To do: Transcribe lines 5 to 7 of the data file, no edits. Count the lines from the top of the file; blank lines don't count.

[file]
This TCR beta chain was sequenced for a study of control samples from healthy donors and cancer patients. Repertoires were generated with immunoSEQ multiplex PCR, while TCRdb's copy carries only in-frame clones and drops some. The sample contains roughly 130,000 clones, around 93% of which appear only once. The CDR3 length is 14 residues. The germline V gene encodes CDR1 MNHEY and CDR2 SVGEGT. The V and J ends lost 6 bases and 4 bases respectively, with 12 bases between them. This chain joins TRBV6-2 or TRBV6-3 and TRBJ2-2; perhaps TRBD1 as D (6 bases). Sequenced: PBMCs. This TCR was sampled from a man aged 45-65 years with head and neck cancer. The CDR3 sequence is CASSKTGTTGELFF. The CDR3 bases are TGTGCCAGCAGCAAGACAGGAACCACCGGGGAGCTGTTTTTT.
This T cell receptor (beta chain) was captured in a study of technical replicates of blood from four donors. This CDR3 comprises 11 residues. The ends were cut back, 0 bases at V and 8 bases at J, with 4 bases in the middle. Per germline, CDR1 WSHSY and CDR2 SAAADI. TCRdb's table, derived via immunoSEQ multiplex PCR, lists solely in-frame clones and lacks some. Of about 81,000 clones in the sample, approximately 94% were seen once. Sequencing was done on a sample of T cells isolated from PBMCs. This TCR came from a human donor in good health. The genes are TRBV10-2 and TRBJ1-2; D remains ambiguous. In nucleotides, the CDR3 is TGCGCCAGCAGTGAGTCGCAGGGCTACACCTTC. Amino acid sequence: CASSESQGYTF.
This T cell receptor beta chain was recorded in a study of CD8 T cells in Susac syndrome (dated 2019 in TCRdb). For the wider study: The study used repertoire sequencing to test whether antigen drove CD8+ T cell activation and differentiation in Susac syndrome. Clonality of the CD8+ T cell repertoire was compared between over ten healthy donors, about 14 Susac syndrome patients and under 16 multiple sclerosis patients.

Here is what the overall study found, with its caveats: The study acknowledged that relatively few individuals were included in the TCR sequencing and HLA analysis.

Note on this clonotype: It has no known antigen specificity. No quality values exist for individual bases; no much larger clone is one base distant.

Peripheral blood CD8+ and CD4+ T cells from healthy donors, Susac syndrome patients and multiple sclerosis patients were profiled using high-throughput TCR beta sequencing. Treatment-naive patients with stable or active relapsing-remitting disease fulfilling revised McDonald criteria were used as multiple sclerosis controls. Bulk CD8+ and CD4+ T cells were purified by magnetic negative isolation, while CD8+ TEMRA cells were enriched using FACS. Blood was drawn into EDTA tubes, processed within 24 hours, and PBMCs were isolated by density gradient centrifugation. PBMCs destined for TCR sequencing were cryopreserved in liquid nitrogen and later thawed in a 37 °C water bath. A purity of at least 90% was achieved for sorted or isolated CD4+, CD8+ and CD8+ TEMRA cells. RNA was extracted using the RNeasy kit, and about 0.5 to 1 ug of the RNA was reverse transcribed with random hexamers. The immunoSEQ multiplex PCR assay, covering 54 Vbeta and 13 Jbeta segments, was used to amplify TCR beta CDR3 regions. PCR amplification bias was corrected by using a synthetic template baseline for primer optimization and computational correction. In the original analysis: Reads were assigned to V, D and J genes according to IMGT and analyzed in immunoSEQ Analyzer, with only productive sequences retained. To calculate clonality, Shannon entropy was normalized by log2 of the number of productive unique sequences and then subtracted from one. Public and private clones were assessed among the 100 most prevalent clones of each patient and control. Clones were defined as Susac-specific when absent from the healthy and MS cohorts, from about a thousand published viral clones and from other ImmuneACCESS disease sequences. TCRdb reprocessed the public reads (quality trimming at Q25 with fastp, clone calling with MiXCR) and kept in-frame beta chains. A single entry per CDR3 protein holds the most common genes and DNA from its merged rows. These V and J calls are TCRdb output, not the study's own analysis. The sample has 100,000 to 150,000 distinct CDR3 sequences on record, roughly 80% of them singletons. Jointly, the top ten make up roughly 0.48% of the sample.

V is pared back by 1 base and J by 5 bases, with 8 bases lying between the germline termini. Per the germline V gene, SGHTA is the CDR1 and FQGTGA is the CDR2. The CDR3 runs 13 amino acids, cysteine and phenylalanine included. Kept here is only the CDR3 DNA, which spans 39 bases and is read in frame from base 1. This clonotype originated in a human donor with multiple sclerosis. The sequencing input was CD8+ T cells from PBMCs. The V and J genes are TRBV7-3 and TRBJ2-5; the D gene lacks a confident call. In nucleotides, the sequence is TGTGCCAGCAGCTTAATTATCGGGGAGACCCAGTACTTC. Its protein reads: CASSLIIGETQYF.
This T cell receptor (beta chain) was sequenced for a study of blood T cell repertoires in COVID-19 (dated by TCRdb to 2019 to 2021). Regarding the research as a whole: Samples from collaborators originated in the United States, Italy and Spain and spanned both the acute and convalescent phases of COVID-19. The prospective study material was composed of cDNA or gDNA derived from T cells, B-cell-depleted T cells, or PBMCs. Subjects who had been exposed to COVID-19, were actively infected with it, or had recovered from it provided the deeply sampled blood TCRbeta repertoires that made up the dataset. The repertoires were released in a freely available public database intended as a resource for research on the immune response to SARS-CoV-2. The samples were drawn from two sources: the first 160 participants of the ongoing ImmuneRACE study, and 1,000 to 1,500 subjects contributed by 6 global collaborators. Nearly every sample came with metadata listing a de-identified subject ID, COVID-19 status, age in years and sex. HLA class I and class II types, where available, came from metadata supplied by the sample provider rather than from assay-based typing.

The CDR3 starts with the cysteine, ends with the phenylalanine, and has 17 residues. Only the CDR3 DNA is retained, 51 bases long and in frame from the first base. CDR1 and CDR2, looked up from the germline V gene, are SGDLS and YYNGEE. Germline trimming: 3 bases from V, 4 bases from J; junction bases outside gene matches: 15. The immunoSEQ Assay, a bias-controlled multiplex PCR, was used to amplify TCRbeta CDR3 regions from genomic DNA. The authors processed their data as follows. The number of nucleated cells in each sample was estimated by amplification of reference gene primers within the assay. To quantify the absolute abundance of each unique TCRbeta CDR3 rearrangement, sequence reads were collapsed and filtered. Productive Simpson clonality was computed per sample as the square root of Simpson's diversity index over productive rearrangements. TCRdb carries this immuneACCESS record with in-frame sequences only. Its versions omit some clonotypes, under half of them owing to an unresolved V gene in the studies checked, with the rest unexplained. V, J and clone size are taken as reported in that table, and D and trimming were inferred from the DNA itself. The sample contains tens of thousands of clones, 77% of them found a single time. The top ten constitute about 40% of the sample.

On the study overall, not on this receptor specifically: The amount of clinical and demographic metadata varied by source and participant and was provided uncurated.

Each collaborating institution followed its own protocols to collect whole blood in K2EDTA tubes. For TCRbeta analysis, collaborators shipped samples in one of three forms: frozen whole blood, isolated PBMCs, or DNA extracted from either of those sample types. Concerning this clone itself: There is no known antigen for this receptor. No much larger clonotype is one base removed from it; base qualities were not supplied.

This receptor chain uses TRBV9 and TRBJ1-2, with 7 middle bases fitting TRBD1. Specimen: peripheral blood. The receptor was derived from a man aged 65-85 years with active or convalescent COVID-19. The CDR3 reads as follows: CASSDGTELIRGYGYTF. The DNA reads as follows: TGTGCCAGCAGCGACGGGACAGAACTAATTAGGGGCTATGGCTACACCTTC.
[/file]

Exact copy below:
Note on this clonotype: It has no known antigen specificity. No quality values exist for individual bases; no much larger clone is one base distant.

Peripheral blood CD8+ and CD4+ T cells from healthy donors, Susac syndrome patients and multiple sclerosis patients were profiled using high-throughput TCR beta sequencing. Treatment-naive patients with stable or active relapsing-remitting disease fulfilling revised McDonald criteria were used as multiple sclerosis controls. Bulk CD8+ and CD4+ T cells were purified by magnetic negative isolation, while CD8+ TEMRA cells were enriched using FACS. Blood was drawn into EDTA tubes, processed within 24 hours, and PBMCs were isolated by density gradient centrifugation. PBMCs destined for TCR sequencing were cryopreserved in liquid nitrogen and later thawed in a 37 °C water bath. A purity of at least 90% was achieved for sorted or isolated CD4+, CD8+ and CD8+ TEMRA cells. RNA was extracted using the RNeasy kit, and about 0.5 to 1 ug of the RNA was reverse transcribed with random hexamers. The immunoSEQ multiplex PCR assay, covering 54 Vbeta and 13 Jbeta segments, was used to amplify TCR beta CDR3 regions. PCR amplification bias was corrected by using a synthetic template baseline for primer optimization and computational correction. In the original analysis: Reads were assigned to V, D and J genes according to IMGT and analyzed in immunoSEQ Analyzer, with only productive sequences retained. To calculate clonality, Shannon entropy was normalized by log2 of the number of productive unique sequences and then subtracted from one. Public and private clones were assessed among the 100 most prevalent clones of each patient and control. Clones were defined as Susac-specific when absent from the healthy and MS cohorts, from about a thousand published viral clones and from other ImmuneACCESS disease sequences. TCRdb reprocessed the public reads (quality trimming at Q25 with fastp, clone calling with MiXCR) and kept in-frame beta chains. A single entry per CDR3 protein holds the most common genes and DNA from its merged rows. These V and J calls are TCRdb output, not the study's own analysis. The sample has 100,000 to 150,000 distinct CDR3 sequences on record, roughly 80% of them singletons. Jointly, the top ten make up roughly 0.48% of the sample.

V is pared back by 1 base and J by 5 bases, with 8 bases lying between the germline termini. Per the germline V gene, SGHTA is the CDR1 and FQGTGA is the CDR2. The CDR3 runs 13 amino acids, cysteine and phenylalanine included. Kept here is only the CDR3 DNA, which spans 39 bases and is read in frame from base 1. This clonotype originated in a human donor with multiple sclerosis. The sequencing input was CD8+ T cells from PBMCs. The V and J genes are TRBV7-3 and TRBJ2-5; the D gene lacks a confident call. In nucleotides, the sequence is TGTGCCAGCAGCTTAATTATCGGGGAGACCCAGTACTTC. Its protein reads: CASSLIIGETQYF.